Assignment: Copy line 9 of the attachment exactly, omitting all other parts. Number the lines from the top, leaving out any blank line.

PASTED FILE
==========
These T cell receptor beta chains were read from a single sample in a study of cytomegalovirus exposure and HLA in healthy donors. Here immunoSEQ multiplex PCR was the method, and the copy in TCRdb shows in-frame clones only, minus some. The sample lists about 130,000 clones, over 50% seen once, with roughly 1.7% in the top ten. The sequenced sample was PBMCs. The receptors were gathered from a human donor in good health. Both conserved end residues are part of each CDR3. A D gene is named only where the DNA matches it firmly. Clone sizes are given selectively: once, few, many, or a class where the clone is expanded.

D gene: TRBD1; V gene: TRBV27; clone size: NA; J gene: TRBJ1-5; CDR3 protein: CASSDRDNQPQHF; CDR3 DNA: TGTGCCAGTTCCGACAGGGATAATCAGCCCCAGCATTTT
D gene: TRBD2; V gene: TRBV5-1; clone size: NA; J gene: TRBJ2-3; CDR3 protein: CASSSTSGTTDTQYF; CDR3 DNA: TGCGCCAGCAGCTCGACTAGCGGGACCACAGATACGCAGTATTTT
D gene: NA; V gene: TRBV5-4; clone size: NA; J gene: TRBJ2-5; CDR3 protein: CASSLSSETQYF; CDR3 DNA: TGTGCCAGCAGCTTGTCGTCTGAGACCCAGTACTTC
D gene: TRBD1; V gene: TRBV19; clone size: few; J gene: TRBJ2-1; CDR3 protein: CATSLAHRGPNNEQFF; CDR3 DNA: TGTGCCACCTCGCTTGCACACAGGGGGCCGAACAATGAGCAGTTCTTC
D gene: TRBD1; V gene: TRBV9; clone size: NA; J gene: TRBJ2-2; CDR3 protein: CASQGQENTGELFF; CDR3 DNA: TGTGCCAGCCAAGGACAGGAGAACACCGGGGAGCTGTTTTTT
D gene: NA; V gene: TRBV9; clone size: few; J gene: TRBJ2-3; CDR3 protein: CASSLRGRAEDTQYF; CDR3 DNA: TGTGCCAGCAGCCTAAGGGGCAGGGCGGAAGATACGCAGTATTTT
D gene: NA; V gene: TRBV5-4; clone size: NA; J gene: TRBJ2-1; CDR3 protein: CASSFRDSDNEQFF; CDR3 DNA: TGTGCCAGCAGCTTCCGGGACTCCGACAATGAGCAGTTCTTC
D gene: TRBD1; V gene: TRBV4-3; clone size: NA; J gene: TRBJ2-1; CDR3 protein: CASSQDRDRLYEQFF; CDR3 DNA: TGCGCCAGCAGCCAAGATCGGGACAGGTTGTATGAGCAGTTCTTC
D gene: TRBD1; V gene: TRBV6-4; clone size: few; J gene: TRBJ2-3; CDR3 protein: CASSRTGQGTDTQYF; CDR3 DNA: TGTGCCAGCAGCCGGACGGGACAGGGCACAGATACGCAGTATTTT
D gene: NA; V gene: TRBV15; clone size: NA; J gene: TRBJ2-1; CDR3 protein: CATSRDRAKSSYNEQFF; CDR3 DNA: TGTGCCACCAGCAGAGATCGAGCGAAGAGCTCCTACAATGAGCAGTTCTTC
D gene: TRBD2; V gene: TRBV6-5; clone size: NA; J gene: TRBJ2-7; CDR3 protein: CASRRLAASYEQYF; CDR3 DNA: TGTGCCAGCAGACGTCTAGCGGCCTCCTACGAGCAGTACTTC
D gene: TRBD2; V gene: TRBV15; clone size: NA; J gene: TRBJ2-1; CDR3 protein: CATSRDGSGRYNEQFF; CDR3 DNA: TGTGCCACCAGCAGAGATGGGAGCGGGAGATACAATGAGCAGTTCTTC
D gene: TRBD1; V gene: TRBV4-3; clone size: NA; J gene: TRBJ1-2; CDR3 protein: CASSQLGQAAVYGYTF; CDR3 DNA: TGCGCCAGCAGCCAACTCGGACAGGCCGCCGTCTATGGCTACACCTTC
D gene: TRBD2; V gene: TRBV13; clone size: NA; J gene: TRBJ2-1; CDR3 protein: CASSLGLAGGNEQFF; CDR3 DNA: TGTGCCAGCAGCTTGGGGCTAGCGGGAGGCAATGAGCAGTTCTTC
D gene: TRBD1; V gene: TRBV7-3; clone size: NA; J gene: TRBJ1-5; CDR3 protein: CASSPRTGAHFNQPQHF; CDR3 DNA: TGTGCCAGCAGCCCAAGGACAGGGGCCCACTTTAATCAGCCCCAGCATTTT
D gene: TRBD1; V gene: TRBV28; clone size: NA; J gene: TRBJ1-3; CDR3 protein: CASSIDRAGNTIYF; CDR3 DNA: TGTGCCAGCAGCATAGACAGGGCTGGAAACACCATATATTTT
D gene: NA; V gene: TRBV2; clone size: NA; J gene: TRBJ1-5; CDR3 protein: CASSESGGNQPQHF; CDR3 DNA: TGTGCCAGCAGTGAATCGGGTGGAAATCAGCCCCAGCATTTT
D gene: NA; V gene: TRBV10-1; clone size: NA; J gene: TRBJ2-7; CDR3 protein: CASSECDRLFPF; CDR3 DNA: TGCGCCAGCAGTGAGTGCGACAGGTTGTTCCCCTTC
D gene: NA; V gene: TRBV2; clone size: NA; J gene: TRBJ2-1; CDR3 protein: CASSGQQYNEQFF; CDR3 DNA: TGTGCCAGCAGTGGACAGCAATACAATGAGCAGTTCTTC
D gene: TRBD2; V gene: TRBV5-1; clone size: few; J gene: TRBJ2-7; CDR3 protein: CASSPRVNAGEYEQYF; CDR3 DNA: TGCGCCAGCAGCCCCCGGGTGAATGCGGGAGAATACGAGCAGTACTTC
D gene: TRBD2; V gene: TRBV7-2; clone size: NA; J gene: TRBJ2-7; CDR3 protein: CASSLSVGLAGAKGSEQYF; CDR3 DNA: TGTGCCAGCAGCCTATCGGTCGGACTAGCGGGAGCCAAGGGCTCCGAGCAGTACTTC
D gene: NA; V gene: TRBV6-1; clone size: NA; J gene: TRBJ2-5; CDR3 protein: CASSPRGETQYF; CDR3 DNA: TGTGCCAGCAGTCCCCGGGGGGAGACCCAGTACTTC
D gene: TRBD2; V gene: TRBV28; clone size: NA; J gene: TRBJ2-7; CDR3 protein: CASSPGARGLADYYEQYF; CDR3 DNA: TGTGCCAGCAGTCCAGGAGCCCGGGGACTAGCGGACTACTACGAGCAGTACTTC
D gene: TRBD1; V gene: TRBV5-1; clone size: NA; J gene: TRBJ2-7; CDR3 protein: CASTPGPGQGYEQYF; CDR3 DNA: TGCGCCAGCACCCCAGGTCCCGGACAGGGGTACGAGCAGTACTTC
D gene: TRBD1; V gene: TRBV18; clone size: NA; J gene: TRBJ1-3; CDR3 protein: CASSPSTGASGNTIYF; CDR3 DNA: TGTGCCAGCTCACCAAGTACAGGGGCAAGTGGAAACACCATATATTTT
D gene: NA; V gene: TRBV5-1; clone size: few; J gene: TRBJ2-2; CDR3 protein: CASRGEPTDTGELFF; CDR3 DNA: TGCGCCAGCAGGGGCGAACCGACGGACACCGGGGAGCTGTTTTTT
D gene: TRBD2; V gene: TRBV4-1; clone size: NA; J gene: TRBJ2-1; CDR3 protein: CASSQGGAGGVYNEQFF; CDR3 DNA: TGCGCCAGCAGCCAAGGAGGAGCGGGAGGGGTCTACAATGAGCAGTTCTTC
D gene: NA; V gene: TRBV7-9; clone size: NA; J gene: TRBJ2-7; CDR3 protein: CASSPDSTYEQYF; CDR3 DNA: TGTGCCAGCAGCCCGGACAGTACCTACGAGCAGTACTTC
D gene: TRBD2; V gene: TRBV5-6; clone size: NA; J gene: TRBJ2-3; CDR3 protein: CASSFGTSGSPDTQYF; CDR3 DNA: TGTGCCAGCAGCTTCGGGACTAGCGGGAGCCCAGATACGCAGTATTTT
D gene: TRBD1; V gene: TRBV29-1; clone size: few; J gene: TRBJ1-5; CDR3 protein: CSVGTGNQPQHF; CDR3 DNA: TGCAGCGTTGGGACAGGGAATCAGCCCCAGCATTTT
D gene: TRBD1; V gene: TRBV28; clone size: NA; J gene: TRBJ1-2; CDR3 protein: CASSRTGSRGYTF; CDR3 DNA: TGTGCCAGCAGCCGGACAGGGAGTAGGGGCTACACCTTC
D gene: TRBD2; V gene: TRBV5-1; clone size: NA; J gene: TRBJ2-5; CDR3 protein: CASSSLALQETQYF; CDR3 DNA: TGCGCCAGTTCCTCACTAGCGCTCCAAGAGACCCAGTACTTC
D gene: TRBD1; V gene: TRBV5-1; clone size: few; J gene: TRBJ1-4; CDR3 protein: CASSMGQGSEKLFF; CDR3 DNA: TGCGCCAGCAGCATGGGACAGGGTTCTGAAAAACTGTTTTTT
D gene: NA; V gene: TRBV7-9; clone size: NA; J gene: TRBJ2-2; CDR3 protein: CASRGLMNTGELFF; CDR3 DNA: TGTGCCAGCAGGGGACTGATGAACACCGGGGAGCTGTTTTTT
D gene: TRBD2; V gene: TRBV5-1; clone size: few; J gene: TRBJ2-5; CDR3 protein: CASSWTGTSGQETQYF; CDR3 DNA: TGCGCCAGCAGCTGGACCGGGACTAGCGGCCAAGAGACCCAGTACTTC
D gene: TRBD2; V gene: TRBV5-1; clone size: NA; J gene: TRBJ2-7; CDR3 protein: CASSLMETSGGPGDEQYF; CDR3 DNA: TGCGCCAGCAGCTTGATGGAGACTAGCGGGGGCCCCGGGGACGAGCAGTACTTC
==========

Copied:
D gene: TRBD1; V gene: TRBV4-3; clone size: NA; J gene: TRBJ2-1; CDR3 protein: CASSQDRDRLYEQFF; CDR3 DNA: TGCGCCAGCAGCCAAGATCGGGACAGGTTGTATGAGCAGTTCTTC